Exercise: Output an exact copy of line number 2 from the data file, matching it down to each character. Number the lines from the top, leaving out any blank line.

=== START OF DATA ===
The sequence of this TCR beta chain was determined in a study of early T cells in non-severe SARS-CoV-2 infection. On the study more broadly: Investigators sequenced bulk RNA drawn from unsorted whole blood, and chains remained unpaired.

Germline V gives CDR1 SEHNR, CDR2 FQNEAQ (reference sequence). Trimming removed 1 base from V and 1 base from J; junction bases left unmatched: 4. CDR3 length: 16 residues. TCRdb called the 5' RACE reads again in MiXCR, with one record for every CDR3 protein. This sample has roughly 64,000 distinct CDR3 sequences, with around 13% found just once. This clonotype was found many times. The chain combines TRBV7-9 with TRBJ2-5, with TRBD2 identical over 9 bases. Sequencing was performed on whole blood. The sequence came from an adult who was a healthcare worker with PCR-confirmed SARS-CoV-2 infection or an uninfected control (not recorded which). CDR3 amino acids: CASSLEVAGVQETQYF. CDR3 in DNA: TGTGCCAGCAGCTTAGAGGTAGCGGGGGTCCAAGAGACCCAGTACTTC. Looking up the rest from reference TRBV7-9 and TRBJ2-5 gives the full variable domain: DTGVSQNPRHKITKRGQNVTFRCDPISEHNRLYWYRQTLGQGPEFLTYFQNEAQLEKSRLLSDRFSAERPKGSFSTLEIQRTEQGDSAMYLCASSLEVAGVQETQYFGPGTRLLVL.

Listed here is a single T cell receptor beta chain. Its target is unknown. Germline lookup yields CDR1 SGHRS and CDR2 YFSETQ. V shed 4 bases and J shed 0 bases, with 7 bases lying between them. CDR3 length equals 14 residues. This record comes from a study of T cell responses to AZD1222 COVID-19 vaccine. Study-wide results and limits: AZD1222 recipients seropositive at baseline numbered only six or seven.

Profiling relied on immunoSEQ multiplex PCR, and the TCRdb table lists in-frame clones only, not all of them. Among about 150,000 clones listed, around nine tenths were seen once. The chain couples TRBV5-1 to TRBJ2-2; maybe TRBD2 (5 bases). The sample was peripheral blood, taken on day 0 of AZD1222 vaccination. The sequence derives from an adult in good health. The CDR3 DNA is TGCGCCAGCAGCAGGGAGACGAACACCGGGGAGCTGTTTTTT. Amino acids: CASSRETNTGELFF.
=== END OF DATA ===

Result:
Germline V gives CDR1 SEHNR, CDR2 FQNEAQ (reference sequence). Trimming removed 1 base from V and 1 base from J; junction bases left unmatched: 4. CDR3 length: 16 residues. TCRdb called the 5' RACE reads again in MiXCR, with one record for every CDR3 protein. This sample has roughly 64,000 distinct CDR3 sequences, with around 13% found just once. This clonotype was found many times. The chain combines TRBV7-9 with TRBJ2-5, with TRBD2 identical over 9 bases. Sequencing was performed on whole blood. The sequence came from an adult who was a healthcare worker with PCR-confirmed SARS-CoV-2 infection or an uninfected control (not recorded which). CDR3 amino acids: CASSLEVAGVQETQYF. CDR3 in DNA: TGTGCCAGCAGCTTAGAGGTAGCGGGGGTCCAAGAGACCCAGTACTTC. Looking up the rest from reference TRBV7-9 and TRBJ2-5 gives the full variable domain: DTGVSQNPRHKITKRGQNVTFRCDPISEHNRLYWYRQTLGQGPEFLTYFQNEAQLEKSRLLSDRFSAERPKGSFSTLEIQRTEQGDSAMYLCASSLEVAGVQETQYFGPGTRLLVL.